Recital features variety

Hannah Burton
Staff Writer

Students, faculty and family members gathered in Morgan Auditorium last Friday for a student piano and voice recital.

Music department associate Carol Stephenson welcomed the audience as she presented the Department of Music’s hard work.

Sixteen students performed in the recital, exhibiting varying ability and individuality.

Brianna Nemback opened the show as she played an effortless rendition of Friedrich Burgmuller’s “Douce Plainte.”

Following a soothing intro came a more somber and emotional piano piece of “Prelude in A minor” performed by junior biology major Jeremy Wagoner.

“I like playing moodier pieces that evoke emotion,” he said.

What started as a general education requirement turned into a way for Wagoner to exercise a different part of his brain and now serves a meditative purpose.

“The music itself gets in your head,” Wagoner said.

He enjoyed performing in front of an audience for the first time.

“This world of performing is a whole other realm,” he said.

Junior history major Franklin Zhu also conquered the fear of performing in front of an audience for the first time.

Zhu learned how to play piano in kindergarten and decided to pick it back up in his college years.

Not looking to become a professional musician, Zhu finds playing to be a relaxing and important part of his life.

He played one of Beethoven’s classic piece, “Ecossaise.”

“The mood is really joyful,” Zhu said. “It’s a jumpy, up and down piece.”

The song was a perfect choice to demonstrate Zhu’s revived piano skills.

Freshman communications major Ayla Bobrove also played a simple yet beautiful version of “Black is the Color of My True Love’s Hair.”

She enjoyed the song at its slow pace and different vibe.

“(The song) was interesting because I’ve never played a jazz piece before,” Bobrove said.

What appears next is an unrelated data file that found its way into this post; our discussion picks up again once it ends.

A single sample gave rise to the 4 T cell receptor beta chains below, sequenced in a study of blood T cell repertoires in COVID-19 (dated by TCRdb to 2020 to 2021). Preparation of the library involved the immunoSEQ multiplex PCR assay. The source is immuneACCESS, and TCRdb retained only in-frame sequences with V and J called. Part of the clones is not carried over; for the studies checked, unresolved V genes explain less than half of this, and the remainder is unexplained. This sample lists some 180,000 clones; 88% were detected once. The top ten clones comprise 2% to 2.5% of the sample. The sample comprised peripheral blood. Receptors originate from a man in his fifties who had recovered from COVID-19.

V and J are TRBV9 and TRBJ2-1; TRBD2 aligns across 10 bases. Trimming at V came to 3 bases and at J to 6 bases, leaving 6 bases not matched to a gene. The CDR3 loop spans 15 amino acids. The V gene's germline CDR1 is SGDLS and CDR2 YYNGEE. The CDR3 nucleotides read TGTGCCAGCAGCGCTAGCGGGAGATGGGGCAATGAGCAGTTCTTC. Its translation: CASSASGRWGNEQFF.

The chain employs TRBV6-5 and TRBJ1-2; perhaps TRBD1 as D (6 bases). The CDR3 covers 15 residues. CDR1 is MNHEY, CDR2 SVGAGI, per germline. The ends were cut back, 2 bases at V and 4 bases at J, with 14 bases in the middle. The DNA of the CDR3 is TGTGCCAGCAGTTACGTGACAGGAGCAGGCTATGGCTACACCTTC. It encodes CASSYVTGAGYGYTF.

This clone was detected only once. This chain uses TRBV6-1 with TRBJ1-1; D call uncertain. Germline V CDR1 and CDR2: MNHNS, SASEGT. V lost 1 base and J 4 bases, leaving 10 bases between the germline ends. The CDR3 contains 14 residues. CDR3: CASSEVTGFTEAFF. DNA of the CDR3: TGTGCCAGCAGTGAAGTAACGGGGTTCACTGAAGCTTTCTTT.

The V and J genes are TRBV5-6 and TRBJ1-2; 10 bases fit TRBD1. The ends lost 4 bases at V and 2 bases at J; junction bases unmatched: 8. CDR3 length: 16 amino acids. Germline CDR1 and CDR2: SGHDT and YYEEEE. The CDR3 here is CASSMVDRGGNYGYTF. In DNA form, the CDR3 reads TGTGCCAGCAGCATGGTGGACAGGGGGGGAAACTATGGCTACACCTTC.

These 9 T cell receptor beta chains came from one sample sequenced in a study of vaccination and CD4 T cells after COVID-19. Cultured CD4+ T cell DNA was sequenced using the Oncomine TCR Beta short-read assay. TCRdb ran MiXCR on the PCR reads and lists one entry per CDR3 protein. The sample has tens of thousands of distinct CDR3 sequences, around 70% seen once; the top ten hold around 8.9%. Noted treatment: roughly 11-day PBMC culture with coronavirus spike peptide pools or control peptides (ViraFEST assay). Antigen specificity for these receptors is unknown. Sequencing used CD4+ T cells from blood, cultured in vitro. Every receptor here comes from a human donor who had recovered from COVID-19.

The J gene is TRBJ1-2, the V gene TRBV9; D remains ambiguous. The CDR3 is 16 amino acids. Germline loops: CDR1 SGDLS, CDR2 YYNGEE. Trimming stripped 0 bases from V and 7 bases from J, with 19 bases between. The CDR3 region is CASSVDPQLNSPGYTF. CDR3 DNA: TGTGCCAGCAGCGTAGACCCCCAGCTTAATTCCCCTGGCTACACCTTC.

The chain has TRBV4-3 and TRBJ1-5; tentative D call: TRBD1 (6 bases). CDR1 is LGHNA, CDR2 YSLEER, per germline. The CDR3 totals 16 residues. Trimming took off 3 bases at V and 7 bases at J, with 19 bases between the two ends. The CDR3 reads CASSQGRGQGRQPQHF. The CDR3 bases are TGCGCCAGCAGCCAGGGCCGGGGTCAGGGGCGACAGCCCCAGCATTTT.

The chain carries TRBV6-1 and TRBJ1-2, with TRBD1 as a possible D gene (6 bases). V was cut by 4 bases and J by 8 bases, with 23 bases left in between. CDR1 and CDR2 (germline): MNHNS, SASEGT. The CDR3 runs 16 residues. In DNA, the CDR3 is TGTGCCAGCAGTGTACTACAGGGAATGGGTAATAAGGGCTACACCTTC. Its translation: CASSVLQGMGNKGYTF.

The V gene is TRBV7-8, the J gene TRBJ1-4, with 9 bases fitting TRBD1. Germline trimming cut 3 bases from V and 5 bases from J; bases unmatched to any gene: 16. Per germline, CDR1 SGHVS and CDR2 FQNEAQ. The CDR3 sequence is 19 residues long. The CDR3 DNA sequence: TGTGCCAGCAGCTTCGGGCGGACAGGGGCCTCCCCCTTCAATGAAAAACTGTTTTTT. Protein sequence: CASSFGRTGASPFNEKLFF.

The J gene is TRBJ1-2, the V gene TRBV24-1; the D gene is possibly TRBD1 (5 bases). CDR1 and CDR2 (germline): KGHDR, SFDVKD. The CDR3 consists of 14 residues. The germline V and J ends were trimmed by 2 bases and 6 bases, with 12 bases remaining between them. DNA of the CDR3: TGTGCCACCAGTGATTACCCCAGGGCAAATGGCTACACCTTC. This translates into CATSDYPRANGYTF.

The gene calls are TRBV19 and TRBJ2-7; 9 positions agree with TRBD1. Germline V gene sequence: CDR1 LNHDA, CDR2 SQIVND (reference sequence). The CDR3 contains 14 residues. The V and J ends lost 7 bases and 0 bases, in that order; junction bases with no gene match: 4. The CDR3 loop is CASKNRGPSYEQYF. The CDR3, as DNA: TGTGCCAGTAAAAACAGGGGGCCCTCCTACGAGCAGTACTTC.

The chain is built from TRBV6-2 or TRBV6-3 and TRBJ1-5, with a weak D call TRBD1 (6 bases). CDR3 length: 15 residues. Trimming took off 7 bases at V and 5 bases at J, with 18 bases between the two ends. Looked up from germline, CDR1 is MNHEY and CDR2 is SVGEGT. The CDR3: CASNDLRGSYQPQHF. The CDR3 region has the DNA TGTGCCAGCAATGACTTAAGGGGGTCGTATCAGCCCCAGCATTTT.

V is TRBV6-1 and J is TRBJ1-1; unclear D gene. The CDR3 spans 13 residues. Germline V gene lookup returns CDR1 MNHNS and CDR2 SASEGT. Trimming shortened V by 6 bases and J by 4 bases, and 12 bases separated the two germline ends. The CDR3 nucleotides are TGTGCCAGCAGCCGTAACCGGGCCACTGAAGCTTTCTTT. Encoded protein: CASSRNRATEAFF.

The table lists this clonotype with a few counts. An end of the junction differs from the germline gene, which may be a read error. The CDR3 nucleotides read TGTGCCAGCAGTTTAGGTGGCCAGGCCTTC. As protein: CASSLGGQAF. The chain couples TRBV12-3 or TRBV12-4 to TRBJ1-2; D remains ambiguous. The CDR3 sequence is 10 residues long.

She has played piano since she was three years old and attended Yamaha Music School for 15 years.

Bobrove spends time playing piano as a hobby and is considering a music minor.

The recital also showcased the vocal talent of many ULV students.

Mezzo-soprano Melissa Martinez belted out “I Dreamed a Dream” from “Les Misérables.”

Mezzo-soprano Vicky Campos sang the upbeat and quirky tune “What it Means to be a Friend” by Jason Robert Brown.

Campos gazed up at the balcony and the lyrics “a friend knows you’ve got a crush on your teacher but would never tell” floated off her lips, as the comical song continued on.

Junior music major and pianist Patrick Sanchez also wowed the audience with his expressive piano performance.

As he leaned into his piano with exaggerated movements, Sanchez dramatized the “Prelude in C Minor Op. 3 no. 2” piece.

Sanchez successfully relayed his natural talent to his peers.

“That was really good!” an audience member whispered.

The next spring concert will be the Barbershop groups showcase at 7:30 p.m. Friday in Morgan Auditorium.

Hannah Burton can be reached at

Other Stories

Latest Stories

Related articles

Morgan showcases Best of La Verne

The stage was set with a grand piano and three chairs with amplifier cords draped over them, waiting to be plugged in by guitarists.

Barbershop tunes in to 125 year history

Students, faculty and friends and family of the performers filled Morgan Auditorium for their last concert of the year, titled “125 Years of Barbershop” Sunday.

Students stretch voices and bodies

Amy Bolton, Fitzmaurice Voicework practitioner and instructor, lay on her back and folded her body in half, stretching her legs beyond her head – her demonstration of the plow position.

Harp quartet finds harmony

Three brown harps and one glossy black harp decorated the stage of Morgan Auditorium. The house lights dimmed and Carol Stephenson, instructor of music, stepped onto the stage to introduce the performers.